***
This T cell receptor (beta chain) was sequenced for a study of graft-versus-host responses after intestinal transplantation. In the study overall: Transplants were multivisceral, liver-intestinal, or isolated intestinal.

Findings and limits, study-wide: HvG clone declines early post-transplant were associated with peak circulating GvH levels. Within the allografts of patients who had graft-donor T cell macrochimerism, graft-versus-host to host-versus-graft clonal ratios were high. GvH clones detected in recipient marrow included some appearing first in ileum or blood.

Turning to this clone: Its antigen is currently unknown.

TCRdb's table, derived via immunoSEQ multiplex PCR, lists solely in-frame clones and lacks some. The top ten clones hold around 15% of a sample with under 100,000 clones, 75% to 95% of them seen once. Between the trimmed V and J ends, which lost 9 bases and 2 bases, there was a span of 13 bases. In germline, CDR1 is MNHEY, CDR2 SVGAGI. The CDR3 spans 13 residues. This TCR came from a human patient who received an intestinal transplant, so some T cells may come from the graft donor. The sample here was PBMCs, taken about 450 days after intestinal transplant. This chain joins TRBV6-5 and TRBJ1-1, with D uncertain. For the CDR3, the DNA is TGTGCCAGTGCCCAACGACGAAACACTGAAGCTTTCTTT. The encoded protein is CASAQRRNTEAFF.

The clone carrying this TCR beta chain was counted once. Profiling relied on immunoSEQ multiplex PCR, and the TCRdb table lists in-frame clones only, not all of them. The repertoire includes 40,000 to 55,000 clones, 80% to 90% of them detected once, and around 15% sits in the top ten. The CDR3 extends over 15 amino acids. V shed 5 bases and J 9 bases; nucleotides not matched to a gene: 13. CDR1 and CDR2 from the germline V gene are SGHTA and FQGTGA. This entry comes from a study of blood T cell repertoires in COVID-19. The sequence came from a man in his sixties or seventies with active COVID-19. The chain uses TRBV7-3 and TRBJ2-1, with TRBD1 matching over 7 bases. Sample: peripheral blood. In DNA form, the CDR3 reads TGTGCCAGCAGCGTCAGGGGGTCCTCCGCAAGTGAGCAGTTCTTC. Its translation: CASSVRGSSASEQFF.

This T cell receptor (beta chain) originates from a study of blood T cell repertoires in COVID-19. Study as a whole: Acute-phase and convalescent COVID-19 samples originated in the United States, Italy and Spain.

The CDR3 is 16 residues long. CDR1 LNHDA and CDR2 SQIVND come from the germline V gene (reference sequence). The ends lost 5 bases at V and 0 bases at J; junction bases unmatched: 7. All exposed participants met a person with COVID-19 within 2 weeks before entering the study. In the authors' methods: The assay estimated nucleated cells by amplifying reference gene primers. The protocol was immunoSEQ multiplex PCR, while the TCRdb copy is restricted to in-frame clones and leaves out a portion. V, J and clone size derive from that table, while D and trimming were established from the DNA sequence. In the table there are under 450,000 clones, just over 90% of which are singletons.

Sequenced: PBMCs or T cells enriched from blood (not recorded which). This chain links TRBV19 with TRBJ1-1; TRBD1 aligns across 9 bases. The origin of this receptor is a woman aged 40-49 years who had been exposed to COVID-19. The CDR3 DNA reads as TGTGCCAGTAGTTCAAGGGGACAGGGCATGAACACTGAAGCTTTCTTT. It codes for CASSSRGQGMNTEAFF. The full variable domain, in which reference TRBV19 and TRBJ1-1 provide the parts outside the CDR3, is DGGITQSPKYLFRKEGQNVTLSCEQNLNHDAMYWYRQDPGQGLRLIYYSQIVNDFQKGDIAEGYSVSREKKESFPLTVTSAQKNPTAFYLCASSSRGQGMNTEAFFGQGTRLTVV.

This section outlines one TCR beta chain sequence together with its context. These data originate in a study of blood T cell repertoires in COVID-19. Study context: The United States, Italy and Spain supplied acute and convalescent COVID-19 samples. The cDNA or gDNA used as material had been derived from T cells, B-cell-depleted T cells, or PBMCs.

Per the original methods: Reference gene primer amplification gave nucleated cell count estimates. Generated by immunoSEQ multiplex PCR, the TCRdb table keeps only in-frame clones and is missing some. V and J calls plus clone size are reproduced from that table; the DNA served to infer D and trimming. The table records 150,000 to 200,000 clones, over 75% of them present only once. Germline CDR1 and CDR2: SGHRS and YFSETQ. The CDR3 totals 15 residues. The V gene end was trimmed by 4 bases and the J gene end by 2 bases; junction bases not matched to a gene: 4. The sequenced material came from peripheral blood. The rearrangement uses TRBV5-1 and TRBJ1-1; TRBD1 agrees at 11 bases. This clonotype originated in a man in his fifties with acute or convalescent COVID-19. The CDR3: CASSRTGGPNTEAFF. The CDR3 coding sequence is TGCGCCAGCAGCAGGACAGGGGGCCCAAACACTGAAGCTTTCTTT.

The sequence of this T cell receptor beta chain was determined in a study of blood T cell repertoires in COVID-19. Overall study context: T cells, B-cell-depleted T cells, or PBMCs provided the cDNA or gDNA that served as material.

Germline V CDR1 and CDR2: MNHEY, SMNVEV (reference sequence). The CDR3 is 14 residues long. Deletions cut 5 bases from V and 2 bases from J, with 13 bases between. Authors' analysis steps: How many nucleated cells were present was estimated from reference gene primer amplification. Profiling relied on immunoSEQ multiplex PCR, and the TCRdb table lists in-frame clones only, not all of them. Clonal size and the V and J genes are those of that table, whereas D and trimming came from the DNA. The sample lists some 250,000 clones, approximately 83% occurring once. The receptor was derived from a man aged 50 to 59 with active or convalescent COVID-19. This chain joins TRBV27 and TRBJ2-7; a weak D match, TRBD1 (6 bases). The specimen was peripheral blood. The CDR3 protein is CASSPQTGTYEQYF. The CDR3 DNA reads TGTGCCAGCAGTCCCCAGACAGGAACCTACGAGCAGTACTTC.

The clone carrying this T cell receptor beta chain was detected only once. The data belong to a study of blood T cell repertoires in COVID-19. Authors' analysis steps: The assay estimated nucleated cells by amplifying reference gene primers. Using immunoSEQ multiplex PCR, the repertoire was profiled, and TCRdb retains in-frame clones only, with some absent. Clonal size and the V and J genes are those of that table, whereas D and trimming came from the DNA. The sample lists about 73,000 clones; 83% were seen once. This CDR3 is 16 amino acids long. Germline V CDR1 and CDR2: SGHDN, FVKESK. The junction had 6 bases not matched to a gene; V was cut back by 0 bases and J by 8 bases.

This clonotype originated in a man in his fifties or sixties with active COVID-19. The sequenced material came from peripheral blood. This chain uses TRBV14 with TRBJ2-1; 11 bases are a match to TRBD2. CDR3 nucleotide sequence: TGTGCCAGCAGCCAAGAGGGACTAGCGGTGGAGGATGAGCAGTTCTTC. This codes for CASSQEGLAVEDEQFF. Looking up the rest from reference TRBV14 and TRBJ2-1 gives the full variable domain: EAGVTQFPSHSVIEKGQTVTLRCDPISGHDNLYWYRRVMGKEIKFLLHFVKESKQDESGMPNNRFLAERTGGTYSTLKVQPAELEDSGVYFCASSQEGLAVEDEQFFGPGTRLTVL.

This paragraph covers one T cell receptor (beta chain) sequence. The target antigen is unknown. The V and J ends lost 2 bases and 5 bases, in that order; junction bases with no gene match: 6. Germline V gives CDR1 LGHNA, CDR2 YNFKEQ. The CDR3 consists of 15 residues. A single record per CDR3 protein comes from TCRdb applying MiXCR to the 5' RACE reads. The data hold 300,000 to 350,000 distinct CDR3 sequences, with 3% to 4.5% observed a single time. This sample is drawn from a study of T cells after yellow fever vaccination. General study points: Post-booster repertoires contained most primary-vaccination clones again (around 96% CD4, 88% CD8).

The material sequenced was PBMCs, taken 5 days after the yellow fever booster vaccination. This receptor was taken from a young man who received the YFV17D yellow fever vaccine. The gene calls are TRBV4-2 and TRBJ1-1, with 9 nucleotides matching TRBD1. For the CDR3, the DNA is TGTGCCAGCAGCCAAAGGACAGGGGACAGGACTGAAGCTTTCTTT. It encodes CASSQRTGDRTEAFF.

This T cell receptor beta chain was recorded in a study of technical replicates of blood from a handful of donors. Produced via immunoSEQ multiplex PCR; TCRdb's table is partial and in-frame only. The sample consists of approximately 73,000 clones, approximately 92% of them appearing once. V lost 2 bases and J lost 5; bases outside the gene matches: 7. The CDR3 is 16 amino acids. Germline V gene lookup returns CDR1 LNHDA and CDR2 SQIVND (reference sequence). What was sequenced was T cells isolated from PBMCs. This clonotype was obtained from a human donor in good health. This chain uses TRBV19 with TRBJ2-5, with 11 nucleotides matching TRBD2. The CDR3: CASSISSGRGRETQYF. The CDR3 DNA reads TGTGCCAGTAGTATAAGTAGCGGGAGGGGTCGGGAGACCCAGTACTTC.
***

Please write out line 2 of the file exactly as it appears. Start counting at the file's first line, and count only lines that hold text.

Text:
Findings and limits, study-wide: HvG clone declines early post-transplant were associated with peak circulating GvH levels. Within the allografts of patients who had graft-donor T cell macrochimerism, graft-versus-host to host-versus-graft clonal ratios were high. GvH clones detected in recipient marrow included some appearing first in ileum or blood.